Let us spray, why we should carry and use GTN


I attended a very interesting talk from a pharmacist at my local hospital two years ago, during which we discussed the use of GTN.

This is typically a spray that you squirt under your tongue when you have chest pain from angina. It's also available in other forms.

The pharmacist warned about headaches being a side effect and it would be easy to deduce that she considered the spray to be only used when you're in distress.

Actually, I've never had a headache from using it - except when traces of it were found on routine swabbing of my iPad at an airport - this caused quite a headache!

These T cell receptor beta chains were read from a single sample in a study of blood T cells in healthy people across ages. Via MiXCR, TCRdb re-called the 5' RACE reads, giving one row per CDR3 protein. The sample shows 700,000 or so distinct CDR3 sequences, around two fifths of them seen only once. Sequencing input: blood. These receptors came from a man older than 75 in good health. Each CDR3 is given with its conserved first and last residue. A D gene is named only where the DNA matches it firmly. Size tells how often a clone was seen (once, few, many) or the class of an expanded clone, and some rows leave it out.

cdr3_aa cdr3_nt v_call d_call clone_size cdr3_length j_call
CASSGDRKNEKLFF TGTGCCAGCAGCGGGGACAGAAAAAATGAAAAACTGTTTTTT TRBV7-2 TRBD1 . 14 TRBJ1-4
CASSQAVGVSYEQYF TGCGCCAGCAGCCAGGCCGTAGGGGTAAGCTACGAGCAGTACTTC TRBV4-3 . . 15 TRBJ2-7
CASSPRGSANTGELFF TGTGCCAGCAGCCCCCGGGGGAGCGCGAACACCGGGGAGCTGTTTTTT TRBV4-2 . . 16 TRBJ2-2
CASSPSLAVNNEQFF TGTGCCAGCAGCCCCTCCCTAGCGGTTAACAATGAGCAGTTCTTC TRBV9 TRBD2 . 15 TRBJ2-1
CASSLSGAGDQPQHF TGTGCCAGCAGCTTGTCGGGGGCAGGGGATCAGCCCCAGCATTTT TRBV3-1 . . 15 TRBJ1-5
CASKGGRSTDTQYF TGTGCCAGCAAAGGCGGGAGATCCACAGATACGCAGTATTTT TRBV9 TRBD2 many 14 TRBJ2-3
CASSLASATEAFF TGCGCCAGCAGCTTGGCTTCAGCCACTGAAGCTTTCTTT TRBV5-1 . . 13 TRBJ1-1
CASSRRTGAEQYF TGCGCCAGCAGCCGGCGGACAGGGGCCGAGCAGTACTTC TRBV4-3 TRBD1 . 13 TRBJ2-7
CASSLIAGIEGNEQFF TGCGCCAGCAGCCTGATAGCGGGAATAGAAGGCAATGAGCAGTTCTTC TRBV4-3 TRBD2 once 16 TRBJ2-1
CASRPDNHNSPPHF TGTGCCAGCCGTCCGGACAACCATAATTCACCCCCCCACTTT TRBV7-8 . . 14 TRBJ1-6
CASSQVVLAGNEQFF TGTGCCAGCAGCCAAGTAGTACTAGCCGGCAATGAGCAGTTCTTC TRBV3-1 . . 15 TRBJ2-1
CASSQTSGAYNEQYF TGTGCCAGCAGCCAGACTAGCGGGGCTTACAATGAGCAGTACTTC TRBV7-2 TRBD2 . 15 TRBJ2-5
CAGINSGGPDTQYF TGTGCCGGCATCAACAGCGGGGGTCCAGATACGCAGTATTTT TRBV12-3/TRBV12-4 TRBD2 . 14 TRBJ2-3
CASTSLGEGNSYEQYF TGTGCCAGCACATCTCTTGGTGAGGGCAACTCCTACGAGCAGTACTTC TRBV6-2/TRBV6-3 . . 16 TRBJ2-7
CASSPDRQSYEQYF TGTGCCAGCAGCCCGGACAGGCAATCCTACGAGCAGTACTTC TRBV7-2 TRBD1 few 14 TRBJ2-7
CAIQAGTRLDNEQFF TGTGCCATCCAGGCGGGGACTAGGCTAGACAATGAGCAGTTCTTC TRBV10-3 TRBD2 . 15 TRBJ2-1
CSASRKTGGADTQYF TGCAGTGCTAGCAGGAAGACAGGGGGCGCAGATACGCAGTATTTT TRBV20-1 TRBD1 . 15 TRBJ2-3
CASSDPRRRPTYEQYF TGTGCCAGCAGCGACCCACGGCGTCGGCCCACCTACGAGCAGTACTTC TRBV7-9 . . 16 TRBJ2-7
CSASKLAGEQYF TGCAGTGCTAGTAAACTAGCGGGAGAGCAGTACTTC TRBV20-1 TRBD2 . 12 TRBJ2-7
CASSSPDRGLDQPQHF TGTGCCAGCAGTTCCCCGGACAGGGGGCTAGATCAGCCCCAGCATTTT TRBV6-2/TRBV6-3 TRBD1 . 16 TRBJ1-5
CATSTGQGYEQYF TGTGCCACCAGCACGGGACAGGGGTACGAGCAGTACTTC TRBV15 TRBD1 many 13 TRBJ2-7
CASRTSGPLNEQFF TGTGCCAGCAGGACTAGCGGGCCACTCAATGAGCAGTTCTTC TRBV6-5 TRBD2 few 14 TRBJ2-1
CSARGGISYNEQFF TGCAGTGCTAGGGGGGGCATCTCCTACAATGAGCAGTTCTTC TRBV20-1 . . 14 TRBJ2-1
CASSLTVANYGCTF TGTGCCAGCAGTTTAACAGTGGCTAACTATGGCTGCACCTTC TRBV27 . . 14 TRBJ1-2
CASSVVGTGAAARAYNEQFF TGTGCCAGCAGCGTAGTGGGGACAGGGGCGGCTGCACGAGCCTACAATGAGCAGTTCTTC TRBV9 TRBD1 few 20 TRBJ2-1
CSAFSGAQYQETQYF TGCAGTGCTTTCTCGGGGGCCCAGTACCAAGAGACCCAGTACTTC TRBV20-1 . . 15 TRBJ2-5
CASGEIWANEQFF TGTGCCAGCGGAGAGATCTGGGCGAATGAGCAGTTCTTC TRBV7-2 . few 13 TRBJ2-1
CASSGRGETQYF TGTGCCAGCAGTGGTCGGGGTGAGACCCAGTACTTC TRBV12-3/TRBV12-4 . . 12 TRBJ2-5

I had suffered for a whole year when I didn't use the spray because of dire warnings. Being able to use the spray, when needed, enabled me to live a more normal life.

In my opinion, patients should take their first dose accompanied by a GP or nurse to help overcome this fear.

The pharmacist didn't seem to know that NHS advice encourages patients to use the spray as a precaution when you know you have to do something that will, based on experience, induce angina.

In her opinion, you shouldn't use it more than twice a week.

I'm sorry, but this advice is contradicted by NHS advice all over the web.

Who's right?

If the pharmacist is wrong, I shudder to think of how many people are suffering angina pain rather than use the spray which was prescribed for them. And, if she's right, well the webmasters of the NHS better get to work on their sites....

Ian Renwick